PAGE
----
(Washington) - The United States Helsinki Commission will hold a public briefing with Theodor Meron, President of the International Criminal Tribunal for the former Yugoslavia (ICTY), concerning the status of current and future efforts to bring justice to southeastern Europe after a decade of conflict dominated by war crimes, crimes against humanity and genocide.
The Path to Justice in Southeastern Europe
Tuesday, October 7, 2003
2:00 PM - 4:00 PM
2261 Rayburn House Office Building
The worst atrocities committed in Europe since the Holocaust took place in the region of former Yugoslavia during the 1990s, eventually compelling international intervention which continues to this day. Among the international responses was the establishment in May 1993 of a tribunal - the International Criminal Tribunal for the former Yugoslavia--located in The Hague, The Netherlands, to prosecute those responsible for war crimes, crimes against humanity and genocide.
In recent years, the Tribunal has received considerable attention regarding the trial of former Serbian leader Slobodan Milosevic as well as efforts to apprehend persons indicted for the 1995 Srebrenica massacre in Bosnia and Herzegovina who are still at large, especially Ratko Mladic and Radovan Karadzic.
Theodor Meron of the United States has been a judge with the Tribunal since November 2001, and became its President in March 2003. A leading authority on international human rights and humanitarian law, Judge Meron became the first ICTY President to be officially invited by Belgrade authorities to visit Serbia, which he did in mid-September 2003 to encourage, in a spirit of cooperation, more progress on unresolved issues, in particular the arrest of those indicted for crimes who are not yet in custody.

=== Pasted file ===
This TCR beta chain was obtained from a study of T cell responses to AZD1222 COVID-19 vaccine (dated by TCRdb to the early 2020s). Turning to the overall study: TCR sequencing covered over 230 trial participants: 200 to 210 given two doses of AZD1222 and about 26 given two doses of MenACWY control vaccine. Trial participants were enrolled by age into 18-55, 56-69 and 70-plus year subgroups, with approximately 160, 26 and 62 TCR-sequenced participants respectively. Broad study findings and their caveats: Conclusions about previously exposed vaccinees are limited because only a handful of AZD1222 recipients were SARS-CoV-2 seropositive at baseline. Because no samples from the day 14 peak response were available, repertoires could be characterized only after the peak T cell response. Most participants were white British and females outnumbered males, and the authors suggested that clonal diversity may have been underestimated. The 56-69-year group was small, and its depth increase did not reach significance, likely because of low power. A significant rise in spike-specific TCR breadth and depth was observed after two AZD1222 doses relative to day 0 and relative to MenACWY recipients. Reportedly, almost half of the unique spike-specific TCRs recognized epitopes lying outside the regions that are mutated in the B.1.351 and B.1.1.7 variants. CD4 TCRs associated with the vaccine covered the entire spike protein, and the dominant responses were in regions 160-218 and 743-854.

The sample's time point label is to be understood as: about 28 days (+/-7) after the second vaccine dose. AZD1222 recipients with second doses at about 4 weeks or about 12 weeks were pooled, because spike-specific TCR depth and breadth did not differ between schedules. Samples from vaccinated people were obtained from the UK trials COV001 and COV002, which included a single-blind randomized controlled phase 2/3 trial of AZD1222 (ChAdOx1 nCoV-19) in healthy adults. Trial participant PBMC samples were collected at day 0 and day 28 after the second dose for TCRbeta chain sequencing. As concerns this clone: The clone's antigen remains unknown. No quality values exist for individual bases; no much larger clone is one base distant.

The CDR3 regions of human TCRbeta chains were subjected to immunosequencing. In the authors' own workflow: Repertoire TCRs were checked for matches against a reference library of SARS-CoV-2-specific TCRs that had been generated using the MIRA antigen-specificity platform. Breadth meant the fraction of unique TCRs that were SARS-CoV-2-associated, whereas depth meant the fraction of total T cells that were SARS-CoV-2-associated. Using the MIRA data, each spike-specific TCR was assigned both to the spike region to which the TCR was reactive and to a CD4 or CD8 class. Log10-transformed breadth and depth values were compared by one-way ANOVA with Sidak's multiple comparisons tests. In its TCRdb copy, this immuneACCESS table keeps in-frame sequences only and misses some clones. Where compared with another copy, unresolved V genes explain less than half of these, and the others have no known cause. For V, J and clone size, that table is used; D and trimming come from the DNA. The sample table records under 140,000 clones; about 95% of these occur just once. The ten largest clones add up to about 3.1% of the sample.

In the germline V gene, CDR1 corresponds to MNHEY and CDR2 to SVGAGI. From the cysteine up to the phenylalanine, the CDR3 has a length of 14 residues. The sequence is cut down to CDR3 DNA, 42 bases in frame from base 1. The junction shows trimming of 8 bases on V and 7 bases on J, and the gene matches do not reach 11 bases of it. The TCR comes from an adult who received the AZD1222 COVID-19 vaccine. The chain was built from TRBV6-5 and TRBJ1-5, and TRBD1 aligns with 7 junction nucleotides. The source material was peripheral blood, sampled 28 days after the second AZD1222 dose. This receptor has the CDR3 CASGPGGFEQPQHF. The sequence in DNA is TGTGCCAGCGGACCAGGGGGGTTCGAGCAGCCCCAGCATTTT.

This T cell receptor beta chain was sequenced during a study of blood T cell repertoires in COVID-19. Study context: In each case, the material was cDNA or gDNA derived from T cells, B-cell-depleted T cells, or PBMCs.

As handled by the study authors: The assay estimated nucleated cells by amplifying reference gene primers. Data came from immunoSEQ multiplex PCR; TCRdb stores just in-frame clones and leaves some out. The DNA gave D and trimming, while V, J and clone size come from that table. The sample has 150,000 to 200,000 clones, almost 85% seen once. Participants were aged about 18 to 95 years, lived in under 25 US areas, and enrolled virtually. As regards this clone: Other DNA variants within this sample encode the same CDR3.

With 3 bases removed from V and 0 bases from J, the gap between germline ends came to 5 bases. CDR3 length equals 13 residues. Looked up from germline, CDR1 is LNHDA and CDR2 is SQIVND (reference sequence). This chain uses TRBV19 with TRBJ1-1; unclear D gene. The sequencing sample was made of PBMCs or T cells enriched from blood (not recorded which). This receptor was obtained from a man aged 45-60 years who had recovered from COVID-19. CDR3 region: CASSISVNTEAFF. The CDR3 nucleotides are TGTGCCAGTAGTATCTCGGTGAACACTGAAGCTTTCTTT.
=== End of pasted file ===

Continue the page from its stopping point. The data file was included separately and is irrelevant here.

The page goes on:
Judge Meron will address the ongoing efforts of ICTY and the possibility of completing all trials by 2008 and appeals by 2010. In addition, he will discuss the advantages of transferring some cases for trial in national courts in the region and the challenges these courts will face in meeting international standards, including witness protection, fostering inter-state cooperation and garnering unbiased, independent judges.
An un-official transcript will be available on the Helsinki Commission's Internet web site at http://www.csce.gov within 24 hours of the briefing.
The United States Helsinki Commission, an independent federal agency, by law monitors and encourages progress in implementing provisions of the Helsinki Accords. The Commission, created in 1976, is composed of nine Senators, nine Representatives and one official each from the Departments of State, Defense and Commerce.